These are notes created for a hackathon that I participated in earlier this year that I decided to share out. This is a more generic form of the actual plan to be shared out.

Potential Threat Case Examples:

  • The website app is leaking information as to what user log entries are being added, edited or deleted. A user entry may have included some sensitive information or information that can be used to correlate with real identities.

  • A malicious actor is brute forcing the app or user log storage revealing the entries.

  • An attacker adds a malicious code to the repository that forms the basis of this app, which in turn is affected downstream.

Web Application Pentesting

  • The web application and the data layer will be the main point of contact and main vector of attack.

  • Is the web application going to be made available online on public Internet or be made available to a select group (quarantined group)

  • Use web application pentesting tools such as

  • zaproxy (OWASP zed attack proxy)
  • Burp suite
  • Nessus tools (network related leaks)
  • Google Chrome Developer/Web tools to see for any data leaks on HTTP header
  • Also other tools such as within the Metasploit framework which goes beyond web application.
  • Manual Penetration test are planned periodically


Document storage of any user log entries, app data may end up in a database or a cache, is breached.

Pentest to be done on the database system (currently Postgresql)

Web Application Security

Input validation checks

Be OWASP Application Security Verification Standard 4.0 level one complaint.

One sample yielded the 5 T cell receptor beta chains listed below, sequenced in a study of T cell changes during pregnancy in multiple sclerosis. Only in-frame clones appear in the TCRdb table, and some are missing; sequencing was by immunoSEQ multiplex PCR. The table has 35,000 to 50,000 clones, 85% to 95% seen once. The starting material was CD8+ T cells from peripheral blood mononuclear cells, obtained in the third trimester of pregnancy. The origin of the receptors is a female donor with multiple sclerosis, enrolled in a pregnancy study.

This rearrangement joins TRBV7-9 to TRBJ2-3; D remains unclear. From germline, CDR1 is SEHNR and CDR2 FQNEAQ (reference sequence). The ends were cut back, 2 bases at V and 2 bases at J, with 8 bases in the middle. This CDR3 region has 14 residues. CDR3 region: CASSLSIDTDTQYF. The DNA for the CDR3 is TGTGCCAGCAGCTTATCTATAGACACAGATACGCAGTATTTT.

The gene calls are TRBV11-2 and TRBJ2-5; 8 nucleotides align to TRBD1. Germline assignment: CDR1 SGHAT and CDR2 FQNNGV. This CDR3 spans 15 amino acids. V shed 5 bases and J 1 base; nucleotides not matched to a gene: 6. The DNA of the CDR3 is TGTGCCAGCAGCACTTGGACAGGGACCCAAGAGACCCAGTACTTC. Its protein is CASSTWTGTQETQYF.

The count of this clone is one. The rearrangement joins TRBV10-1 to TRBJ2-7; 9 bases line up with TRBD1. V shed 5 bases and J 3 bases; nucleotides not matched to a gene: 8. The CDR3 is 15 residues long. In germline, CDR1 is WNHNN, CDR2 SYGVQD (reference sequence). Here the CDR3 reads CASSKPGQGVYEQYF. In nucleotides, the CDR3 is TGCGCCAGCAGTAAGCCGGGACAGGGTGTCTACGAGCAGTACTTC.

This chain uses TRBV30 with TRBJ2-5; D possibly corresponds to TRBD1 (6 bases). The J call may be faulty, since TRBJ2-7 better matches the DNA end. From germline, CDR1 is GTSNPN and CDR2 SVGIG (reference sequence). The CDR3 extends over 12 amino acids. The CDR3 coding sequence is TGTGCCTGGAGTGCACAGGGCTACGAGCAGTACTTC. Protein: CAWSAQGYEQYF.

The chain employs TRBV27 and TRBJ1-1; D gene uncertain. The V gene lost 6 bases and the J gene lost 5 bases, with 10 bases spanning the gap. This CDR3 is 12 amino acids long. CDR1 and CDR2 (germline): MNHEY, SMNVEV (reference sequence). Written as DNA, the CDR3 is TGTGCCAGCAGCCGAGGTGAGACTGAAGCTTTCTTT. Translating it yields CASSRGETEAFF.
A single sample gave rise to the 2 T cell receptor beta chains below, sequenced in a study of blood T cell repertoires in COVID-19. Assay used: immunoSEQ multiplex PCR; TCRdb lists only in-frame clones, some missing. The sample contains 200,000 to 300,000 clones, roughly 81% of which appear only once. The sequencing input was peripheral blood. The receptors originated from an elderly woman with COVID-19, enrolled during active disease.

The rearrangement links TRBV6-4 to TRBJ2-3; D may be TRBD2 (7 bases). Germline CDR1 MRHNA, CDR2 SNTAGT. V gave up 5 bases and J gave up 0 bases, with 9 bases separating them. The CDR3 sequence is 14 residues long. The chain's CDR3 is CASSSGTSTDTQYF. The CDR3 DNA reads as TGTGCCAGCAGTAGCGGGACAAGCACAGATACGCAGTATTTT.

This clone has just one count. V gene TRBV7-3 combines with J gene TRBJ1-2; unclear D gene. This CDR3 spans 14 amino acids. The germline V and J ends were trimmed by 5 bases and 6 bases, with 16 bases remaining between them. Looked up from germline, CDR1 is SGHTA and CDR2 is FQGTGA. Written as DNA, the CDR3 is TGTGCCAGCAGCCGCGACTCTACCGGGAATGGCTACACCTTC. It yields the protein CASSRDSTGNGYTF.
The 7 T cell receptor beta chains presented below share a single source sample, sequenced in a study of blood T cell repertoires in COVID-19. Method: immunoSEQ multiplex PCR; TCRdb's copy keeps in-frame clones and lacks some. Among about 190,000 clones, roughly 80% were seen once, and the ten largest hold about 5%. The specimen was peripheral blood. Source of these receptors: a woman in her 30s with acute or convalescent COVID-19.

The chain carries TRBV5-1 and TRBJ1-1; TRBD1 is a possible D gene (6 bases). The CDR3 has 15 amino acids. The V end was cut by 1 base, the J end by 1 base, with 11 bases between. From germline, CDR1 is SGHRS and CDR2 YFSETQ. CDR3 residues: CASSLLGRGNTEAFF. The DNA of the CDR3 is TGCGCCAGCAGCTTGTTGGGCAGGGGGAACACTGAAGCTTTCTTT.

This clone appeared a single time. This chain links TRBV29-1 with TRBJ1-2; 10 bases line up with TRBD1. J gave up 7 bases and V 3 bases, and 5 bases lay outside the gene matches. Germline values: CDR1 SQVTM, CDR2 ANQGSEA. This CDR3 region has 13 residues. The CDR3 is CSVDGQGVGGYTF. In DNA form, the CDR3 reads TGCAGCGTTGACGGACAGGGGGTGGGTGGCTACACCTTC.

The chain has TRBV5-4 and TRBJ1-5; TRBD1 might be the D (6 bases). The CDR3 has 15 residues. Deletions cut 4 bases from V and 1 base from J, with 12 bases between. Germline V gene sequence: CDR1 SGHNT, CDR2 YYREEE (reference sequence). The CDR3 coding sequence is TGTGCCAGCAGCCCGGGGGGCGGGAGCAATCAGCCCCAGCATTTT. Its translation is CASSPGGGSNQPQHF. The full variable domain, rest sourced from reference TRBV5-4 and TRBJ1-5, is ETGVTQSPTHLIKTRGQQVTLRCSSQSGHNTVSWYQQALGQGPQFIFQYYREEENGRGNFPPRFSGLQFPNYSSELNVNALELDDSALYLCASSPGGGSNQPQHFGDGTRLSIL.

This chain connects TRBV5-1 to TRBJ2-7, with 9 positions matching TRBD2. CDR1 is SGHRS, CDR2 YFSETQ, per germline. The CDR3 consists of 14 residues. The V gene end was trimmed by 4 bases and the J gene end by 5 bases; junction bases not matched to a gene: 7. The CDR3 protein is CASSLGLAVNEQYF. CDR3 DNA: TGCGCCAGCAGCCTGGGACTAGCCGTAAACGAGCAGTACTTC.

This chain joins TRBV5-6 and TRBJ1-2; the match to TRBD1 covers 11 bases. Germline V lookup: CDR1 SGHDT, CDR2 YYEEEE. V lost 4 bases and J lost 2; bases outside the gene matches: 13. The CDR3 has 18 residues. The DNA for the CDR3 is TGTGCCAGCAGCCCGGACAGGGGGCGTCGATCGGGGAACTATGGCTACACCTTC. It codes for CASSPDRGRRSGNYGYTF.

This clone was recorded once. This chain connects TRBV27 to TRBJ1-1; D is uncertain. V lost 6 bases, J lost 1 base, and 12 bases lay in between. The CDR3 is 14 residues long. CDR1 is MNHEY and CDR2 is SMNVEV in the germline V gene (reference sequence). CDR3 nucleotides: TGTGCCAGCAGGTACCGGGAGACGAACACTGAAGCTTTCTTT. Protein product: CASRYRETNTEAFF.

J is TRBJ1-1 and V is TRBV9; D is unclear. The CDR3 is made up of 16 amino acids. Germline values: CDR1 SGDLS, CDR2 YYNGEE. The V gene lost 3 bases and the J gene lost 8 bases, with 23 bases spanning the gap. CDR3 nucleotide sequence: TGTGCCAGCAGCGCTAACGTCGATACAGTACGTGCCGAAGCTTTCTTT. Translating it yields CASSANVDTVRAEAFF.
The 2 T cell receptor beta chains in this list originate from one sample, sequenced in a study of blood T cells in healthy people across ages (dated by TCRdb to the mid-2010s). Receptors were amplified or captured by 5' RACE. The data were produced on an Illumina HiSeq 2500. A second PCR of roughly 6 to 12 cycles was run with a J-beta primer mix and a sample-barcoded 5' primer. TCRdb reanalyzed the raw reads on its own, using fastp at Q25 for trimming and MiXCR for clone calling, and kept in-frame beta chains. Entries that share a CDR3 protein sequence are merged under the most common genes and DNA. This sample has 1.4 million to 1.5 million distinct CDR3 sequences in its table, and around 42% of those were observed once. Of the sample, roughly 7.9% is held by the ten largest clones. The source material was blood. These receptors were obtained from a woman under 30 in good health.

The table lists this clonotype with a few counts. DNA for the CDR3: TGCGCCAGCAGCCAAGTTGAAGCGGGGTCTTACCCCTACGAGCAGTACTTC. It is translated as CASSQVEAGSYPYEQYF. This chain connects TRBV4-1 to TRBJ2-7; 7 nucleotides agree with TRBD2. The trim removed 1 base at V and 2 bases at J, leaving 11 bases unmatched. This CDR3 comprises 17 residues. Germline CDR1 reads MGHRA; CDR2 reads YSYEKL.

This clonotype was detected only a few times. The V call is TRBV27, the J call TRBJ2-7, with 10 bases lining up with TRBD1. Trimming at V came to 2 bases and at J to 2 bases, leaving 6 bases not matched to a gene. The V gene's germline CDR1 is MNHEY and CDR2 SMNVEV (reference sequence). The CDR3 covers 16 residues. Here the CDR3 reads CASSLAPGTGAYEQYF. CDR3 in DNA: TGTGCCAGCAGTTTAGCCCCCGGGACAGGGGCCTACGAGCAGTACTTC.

Data security

  • Test for any data leaks on transit or utilize encryption of data in transit (for example what happens if confidential questions get asked accidentally)

  • Test for for any data leaks on rest

  • Add mechanism for data encryption at rest.

  • Use FPS 140-2 compliant hashing algorithms (this is also for advising anyone that needs to say they work with FIPS 140-2 compliant apps


  • Add on Harbor registry which includes built in vulnerability scanner, and can be a way to protect PoC development and PoC testing.

Elastic Kubernetes Service / Kubernetes

  • Pentest Kubernetes

Auditing and Monitoring of the Infrastructure

  • All systems in place must have auditing and monitoring set up.

  • Set up log collection on servers and container

  • Use a free and open source solution for log forwarding and monitoring like ELK or Graylog

  • Logs to monitor - ingress authentication (like failed attempts to log in), enumeration attempts (like trying to get the database schemas) etc.